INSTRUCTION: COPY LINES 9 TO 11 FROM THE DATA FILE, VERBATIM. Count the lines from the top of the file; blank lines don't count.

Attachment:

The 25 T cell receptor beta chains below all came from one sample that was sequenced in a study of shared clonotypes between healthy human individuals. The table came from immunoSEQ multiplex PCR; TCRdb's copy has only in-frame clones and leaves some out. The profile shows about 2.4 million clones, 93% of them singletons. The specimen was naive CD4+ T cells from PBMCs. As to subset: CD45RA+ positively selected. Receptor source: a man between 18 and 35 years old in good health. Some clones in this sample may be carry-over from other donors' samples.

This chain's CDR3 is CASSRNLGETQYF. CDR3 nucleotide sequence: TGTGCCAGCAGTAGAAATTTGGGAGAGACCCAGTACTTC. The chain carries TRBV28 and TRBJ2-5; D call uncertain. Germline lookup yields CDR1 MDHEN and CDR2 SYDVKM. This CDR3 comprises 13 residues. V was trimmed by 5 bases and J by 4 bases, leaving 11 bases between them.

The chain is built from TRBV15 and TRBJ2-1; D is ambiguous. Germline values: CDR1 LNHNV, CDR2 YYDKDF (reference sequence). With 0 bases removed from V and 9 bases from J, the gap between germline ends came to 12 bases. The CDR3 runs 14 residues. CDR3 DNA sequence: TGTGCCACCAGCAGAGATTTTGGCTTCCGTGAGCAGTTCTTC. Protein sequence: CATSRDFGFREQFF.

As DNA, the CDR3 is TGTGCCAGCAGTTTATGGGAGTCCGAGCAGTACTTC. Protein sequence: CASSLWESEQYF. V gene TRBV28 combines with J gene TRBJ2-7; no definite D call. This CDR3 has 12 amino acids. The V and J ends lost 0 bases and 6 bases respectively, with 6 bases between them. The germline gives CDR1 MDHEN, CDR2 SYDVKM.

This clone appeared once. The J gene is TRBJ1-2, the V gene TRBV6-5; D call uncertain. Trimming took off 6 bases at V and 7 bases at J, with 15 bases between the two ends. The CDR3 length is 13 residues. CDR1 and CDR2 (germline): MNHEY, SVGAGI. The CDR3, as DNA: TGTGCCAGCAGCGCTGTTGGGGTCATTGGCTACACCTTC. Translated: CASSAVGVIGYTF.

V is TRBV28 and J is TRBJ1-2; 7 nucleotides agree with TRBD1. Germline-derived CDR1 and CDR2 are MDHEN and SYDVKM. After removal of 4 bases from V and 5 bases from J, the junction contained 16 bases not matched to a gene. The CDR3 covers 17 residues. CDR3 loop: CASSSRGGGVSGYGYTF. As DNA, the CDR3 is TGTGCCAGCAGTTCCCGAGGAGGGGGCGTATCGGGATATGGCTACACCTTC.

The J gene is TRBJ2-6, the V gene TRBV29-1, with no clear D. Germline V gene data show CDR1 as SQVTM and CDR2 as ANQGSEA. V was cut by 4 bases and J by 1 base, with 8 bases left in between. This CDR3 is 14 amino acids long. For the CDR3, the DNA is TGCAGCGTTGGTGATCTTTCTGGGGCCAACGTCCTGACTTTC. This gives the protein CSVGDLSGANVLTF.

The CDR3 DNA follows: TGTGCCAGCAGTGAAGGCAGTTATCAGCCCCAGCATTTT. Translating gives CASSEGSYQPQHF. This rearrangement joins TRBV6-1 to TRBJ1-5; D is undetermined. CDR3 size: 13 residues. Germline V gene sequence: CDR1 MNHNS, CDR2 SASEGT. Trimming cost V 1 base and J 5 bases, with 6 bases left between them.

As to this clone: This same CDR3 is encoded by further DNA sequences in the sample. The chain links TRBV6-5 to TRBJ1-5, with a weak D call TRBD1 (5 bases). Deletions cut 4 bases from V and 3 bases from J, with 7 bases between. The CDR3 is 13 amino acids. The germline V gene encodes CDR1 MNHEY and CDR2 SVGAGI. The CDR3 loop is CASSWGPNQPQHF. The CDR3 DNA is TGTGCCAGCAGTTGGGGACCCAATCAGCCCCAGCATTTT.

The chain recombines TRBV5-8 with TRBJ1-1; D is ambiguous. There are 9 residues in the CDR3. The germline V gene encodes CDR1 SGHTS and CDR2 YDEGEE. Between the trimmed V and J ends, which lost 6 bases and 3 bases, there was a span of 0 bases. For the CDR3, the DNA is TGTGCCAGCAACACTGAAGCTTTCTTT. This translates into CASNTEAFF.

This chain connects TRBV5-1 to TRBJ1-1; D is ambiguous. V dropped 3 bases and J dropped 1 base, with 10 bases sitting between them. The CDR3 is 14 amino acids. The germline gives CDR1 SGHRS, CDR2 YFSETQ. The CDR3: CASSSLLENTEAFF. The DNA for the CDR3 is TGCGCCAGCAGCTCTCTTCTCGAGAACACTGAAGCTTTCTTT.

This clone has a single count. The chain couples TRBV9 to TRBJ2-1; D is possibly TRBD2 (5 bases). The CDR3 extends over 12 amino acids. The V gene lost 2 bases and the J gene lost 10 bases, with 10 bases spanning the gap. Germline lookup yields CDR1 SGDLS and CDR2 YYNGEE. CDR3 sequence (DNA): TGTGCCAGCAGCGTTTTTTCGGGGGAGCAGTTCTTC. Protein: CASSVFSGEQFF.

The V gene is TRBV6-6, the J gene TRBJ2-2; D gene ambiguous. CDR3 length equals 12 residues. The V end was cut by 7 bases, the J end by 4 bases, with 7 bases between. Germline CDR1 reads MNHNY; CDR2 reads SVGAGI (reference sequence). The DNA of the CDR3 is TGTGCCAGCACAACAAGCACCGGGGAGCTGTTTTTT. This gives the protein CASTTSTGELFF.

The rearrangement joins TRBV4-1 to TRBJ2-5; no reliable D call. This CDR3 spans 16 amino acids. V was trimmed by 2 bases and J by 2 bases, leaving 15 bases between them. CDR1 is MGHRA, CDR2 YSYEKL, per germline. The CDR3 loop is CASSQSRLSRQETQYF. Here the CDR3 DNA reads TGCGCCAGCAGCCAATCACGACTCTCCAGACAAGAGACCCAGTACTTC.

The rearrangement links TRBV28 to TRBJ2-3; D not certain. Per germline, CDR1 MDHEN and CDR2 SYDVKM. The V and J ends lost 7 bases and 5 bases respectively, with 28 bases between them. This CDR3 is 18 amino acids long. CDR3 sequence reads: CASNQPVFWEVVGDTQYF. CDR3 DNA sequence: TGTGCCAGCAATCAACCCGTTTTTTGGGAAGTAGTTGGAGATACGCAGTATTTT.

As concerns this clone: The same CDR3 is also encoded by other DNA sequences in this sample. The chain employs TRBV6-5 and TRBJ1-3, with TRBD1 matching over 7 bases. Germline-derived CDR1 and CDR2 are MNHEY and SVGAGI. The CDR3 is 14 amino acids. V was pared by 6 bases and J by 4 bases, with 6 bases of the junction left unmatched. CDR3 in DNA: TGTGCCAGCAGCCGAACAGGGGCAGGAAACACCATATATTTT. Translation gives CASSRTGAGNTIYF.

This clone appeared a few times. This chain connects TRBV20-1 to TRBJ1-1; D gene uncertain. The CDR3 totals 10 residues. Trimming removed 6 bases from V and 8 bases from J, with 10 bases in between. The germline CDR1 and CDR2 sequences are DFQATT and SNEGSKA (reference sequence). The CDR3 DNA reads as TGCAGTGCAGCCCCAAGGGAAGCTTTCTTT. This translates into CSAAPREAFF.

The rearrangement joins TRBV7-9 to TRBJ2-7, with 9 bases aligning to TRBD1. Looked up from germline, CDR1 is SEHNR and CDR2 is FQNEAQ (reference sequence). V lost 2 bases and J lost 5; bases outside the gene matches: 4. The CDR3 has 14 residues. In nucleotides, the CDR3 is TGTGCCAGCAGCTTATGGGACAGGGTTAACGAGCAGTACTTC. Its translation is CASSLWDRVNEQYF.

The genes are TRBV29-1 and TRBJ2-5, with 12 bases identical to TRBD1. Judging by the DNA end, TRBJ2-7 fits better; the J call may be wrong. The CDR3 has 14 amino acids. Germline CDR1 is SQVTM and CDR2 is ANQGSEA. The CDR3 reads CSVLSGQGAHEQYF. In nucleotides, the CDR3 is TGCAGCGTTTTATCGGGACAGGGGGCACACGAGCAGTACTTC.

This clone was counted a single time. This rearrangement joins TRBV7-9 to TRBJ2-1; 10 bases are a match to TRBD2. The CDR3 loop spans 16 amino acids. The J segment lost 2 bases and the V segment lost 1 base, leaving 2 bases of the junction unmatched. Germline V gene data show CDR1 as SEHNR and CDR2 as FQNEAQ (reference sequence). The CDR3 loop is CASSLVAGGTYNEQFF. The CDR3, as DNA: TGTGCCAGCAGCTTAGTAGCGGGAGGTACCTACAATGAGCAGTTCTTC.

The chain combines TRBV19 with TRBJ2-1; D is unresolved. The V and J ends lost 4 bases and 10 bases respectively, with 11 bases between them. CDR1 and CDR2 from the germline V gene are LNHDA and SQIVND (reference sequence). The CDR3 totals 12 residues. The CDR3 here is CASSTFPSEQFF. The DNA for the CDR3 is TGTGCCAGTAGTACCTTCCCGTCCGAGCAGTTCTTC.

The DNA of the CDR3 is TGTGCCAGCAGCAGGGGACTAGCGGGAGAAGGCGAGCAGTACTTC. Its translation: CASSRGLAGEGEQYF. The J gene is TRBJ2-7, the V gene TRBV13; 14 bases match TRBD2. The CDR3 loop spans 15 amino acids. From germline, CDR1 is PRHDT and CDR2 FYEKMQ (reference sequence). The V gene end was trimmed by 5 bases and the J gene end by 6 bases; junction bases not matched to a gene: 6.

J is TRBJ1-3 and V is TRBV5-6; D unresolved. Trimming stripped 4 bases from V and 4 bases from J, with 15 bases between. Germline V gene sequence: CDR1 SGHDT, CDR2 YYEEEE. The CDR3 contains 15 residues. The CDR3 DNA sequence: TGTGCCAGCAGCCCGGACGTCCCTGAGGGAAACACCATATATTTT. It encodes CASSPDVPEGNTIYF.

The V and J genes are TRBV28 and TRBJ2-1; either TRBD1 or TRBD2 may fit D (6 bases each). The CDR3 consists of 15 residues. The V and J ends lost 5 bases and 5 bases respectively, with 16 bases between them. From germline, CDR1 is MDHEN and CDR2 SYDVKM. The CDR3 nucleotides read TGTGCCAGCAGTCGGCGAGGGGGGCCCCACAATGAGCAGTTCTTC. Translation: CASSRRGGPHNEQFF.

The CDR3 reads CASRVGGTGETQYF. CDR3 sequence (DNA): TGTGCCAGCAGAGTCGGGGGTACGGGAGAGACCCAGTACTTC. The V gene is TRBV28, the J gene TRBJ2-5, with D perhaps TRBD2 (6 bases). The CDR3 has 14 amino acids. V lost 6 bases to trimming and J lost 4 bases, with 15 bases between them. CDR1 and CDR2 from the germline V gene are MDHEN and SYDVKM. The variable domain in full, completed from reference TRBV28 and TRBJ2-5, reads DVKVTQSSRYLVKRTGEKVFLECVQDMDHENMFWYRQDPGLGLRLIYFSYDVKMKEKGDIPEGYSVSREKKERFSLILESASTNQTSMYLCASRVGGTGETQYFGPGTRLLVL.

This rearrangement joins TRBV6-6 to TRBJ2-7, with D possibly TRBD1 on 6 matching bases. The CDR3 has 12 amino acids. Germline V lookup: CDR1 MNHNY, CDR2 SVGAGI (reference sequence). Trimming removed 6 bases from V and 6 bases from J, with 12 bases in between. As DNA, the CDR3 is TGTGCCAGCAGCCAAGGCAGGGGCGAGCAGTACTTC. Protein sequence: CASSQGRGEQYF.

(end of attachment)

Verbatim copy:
As to this clone: This same CDR3 is encoded by further DNA sequences in the sample. The chain links TRBV6-5 to TRBJ1-5, with a weak D call TRBD1 (5 bases). Deletions cut 4 bases from V and 3 bases from J, with 7 bases between. The CDR3 is 13 amino acids. The germline V gene encodes CDR1 MNHEY and CDR2 SVGAGI. The CDR3 loop is CASSWGPNQPQHF. The CDR3 DNA is TGTGCCAGCAGTTGGGGACCCAATCAGCCCCAGCATTTT.

The chain recombines TRBV5-8 with TRBJ1-1; D is ambiguous. There are 9 residues in the CDR3. The germline V gene encodes CDR1 SGHTS and CDR2 YDEGEE. Between the trimmed V and J ends, which lost 6 bases and 3 bases, there was a span of 0 bases. For the CDR3, the DNA is TGTGCCAGCAACACTGAAGCTTTCTTT. This translates into CASNTEAFF.

This chain connects TRBV5-1 to TRBJ1-1; D is ambiguous. V dropped 3 bases and J dropped 1 base, with 10 bases sitting between them. The CDR3 is 14 amino acids. The germline gives CDR1 SGHRS, CDR2 YFSETQ. The CDR3: CASSSLLENTEAFF. The DNA for the CDR3 is TGCGCCAGCAGCTCTCTTCTCGAGAACACTGAAGCTTTCTTT.